A record of over one and a half centuries of architectural history, the RIBA’s Periodicals Collection holds news about plans to build a small mountain range to house bears and goats in the heart of London…

Mappin Terraces: Section and elevations

Image: Section and elevations showing the profile Mappin Terraces, London Zoo, descending downwards towards the Tea Pavilion (now called the Mappin Pavilion, Grade II listed)
Source: Building News, 26 September 1913, vol.105, p.437

World-class institutions, such as London Zoo, grow over time through many small and large-scale decisions to add new staff, collections and facilities. Building News on 26 September 1913 was illustrated with images of the latest proposed “notable addition to the attractions of the Zoological Gardens”, the Mappin Terraces. What seemed astonishing a hundred years ago, still has the power to impress with its bold angular forms massed into peaks 70 feet (21 metres) high.

The architects were John Belcher and John James Joass. What else other than reinforced concrete could have created the irregular shapes their design required? This was at a time when the material was still considered quite new by Edwardian architects. By 22 May 1914 the Builder reported on the terraces, which were still under construction, and described it as being “quite unique in this country”, due to the innovative use of concrete and the water tanks concealed within the body of the terraces to replenish the ponds below with rainwater.

Plan view of the terraces

Image: Plan view of the Mappin Terraces, London Zoo, are organised in concentric curves, each level originally separated from the one below by a path, and radiating from the Tea Pavilion.
Source: Building News, 26 September 1913, vol.105, p.438

This artificial mountain habitat was designed for bears, goats and deer, though today it is the home for the zoo’s residents originating from Australia; despite the intention to provide a natural-looking home suitable for its original inhabitants, modern standards of animal care means the terraces are more suited to wallabies and emus. It was later adapted to incorporate an aquarium. Today, it endures as a vital piece of architecture supporting the work of the zoo in promoting the conservation of animals and their habitats.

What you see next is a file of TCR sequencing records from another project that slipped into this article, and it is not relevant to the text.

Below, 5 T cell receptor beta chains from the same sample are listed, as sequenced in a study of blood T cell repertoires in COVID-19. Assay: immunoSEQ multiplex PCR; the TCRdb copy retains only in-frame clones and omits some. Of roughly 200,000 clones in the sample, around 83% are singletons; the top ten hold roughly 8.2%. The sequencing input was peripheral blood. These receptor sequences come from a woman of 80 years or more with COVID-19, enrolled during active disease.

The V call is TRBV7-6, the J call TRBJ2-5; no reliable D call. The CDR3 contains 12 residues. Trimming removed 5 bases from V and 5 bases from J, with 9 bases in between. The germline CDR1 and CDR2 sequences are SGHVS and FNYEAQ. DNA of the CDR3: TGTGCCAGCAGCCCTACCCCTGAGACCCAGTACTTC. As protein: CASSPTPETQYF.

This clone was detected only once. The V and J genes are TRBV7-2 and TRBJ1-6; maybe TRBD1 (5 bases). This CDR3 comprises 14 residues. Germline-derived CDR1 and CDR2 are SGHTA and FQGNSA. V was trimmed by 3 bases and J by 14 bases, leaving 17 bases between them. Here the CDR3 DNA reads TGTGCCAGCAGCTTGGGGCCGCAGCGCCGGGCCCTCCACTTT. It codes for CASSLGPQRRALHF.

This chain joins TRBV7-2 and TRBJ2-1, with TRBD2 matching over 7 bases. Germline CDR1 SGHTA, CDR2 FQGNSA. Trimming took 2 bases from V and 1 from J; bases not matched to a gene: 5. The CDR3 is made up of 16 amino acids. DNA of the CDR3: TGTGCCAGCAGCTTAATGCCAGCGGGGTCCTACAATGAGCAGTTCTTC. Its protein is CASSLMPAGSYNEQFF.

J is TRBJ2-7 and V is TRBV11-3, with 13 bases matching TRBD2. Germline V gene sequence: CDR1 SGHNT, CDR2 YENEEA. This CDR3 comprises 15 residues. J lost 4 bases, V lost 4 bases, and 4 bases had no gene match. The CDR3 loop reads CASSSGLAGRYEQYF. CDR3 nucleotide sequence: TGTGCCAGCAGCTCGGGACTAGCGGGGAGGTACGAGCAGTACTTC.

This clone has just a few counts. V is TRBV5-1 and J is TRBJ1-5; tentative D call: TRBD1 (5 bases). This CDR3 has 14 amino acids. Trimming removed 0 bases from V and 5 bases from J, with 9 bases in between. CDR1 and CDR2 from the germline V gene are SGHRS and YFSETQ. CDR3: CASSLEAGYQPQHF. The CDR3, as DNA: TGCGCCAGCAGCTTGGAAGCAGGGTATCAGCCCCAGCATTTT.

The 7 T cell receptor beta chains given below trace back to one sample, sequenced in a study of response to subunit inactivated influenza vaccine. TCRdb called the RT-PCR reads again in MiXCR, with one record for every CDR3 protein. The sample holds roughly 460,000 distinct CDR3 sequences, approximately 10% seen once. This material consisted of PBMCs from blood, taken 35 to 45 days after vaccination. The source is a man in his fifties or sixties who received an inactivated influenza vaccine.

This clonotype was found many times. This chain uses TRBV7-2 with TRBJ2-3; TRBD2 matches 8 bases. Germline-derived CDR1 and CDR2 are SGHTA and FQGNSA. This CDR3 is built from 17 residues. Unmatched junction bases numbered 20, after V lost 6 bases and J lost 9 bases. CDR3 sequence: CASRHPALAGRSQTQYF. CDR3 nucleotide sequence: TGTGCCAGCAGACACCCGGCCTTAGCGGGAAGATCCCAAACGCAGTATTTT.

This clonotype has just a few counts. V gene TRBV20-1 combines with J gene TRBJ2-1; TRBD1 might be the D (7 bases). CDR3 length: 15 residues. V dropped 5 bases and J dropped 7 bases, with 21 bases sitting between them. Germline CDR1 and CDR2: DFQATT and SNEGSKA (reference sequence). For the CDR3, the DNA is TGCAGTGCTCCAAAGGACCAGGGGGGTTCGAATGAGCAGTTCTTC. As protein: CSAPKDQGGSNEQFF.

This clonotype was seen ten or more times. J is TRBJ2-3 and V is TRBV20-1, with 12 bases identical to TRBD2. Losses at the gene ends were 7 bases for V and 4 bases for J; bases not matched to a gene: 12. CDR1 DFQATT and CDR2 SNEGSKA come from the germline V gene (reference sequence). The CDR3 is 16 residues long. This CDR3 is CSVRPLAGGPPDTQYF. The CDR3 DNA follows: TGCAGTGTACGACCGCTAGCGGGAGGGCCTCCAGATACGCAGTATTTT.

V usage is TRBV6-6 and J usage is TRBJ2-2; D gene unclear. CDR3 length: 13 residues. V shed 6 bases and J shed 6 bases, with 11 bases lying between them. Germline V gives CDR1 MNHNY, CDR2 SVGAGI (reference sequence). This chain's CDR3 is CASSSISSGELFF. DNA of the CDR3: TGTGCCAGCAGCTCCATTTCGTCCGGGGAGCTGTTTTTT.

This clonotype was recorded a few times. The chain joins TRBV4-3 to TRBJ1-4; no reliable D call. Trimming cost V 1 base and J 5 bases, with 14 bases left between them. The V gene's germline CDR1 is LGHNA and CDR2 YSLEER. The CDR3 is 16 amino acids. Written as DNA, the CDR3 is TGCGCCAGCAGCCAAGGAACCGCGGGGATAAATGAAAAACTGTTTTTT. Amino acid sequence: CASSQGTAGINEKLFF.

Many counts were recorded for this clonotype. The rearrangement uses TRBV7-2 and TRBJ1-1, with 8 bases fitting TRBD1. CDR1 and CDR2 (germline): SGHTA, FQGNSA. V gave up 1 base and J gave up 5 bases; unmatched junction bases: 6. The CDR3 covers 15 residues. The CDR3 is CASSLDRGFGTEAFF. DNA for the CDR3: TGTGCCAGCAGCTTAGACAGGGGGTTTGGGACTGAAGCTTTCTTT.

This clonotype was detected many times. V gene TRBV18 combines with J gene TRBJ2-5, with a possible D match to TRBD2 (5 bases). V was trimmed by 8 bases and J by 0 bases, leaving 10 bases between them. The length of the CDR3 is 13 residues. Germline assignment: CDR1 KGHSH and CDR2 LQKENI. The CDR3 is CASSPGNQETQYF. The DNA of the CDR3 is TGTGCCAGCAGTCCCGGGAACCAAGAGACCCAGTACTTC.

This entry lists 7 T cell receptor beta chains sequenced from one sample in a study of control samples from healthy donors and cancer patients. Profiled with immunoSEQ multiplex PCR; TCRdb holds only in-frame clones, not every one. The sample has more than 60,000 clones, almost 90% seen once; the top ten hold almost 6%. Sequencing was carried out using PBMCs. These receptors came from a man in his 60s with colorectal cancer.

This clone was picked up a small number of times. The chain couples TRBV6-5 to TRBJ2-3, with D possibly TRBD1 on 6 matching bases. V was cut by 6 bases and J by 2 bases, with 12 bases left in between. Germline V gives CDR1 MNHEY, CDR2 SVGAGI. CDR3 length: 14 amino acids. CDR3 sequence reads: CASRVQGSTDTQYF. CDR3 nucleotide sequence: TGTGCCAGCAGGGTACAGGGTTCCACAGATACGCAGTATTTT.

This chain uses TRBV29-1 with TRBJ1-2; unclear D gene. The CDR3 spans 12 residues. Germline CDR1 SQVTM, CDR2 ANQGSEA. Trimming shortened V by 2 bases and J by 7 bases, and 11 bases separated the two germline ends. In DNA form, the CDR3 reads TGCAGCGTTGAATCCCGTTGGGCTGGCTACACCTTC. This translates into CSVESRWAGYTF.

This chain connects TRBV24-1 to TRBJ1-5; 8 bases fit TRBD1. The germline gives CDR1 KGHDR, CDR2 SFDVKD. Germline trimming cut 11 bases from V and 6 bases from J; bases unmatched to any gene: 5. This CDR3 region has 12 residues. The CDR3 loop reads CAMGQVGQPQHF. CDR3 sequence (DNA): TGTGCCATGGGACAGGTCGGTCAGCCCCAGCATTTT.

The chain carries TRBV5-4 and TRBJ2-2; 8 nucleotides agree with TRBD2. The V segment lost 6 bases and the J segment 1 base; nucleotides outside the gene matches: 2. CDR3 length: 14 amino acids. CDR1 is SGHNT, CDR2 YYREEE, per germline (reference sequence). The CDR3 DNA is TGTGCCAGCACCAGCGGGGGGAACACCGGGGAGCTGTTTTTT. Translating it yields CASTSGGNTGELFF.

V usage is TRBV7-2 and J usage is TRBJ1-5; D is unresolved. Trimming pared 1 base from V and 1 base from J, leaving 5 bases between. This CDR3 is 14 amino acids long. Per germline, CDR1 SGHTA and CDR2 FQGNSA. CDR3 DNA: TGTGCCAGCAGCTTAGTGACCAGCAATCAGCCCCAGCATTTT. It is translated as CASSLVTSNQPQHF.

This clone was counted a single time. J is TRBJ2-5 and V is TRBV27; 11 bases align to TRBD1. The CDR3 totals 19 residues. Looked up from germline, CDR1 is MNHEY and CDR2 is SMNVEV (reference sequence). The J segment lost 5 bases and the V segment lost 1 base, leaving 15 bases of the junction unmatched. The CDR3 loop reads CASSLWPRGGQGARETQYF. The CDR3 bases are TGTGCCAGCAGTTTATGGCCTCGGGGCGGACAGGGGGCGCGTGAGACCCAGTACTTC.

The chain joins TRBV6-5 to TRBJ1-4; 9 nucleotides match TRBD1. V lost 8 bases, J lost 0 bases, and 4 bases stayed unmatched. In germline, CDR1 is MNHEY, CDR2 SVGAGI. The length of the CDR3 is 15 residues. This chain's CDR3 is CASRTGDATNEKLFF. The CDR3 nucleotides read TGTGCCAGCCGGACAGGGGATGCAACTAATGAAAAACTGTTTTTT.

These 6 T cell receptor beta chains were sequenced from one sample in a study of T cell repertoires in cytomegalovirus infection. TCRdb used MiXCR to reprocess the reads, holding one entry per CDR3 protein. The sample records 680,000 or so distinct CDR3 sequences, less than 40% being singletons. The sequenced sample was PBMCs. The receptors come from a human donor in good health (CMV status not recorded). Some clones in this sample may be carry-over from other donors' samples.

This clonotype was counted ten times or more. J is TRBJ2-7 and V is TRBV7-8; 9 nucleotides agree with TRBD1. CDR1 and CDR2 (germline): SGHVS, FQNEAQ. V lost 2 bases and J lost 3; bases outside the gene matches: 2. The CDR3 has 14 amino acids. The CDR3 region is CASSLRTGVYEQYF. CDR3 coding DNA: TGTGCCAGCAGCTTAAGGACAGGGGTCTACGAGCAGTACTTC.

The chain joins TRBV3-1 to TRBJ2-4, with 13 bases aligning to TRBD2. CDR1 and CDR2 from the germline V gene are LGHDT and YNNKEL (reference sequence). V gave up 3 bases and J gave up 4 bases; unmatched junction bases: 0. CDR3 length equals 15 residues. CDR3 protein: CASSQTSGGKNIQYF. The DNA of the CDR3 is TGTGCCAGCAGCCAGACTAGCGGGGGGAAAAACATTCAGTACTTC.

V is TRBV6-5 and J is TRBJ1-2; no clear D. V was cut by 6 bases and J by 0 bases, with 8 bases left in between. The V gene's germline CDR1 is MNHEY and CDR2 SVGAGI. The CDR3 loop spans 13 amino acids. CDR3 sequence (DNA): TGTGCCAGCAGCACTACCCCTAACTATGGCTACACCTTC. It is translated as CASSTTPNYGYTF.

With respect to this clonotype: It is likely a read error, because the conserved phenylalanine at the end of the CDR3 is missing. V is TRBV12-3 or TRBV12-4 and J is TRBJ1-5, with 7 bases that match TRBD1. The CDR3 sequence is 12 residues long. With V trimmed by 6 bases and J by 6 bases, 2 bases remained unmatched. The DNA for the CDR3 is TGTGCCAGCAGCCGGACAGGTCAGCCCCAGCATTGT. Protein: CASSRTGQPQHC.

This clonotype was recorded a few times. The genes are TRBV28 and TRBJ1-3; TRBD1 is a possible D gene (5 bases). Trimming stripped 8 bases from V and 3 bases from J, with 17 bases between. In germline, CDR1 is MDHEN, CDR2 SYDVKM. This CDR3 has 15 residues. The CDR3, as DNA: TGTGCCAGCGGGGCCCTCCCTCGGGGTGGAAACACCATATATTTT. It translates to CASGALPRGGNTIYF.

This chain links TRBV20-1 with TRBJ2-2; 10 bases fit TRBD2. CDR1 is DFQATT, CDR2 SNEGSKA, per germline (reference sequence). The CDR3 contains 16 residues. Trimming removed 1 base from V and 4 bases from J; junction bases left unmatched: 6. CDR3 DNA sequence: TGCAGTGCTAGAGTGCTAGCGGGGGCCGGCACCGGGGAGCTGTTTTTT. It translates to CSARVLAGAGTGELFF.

Many major institutions have a rich history that have left them with buildings of significance, and London Zoo boasts a range of listed buildings, including the Mappin Terraces, currently Grade II listed. Amongst the other names to have designed buildings for the zoo are: Decimus Burton, who designed some of the Regent Park site’s earliest structures; and Lubetkin Drake & Tecton, responsible for the widely-admired penguin pool.

Penguin Pool, London Zoo

Image (enlarge):Elliptical pool and ramp, Penguin Pool, London Zoo, Regent’s Park, London, 1934
Architect: Lubetkin Drake & Tecton
© RIBA Library Photographs Collection
Image from RIBApix



  • Builder, 22 May 1914, vol. 106, pp.617-621
  • Building News, 26 September 1913, vol.105, pp.436-438


The original drawings of several schemes from the firm of Belcher & Joass for the Zoological Society are held in the RIBA’s Drawings and Archives Collection.


About Wilson Yau
I work for the British Architectural Library at the RIBA as part of a team to share news, images and information online about the activities of the Library and the fascinating items we have in our architectural collections – it contains over four million items, so there's plenty to see! If you’re curious about what we do at the Library and with the collections, or want to discover the latest about our education programmes, public events and exhibitions at the RIBA, please visit www.architecture.com

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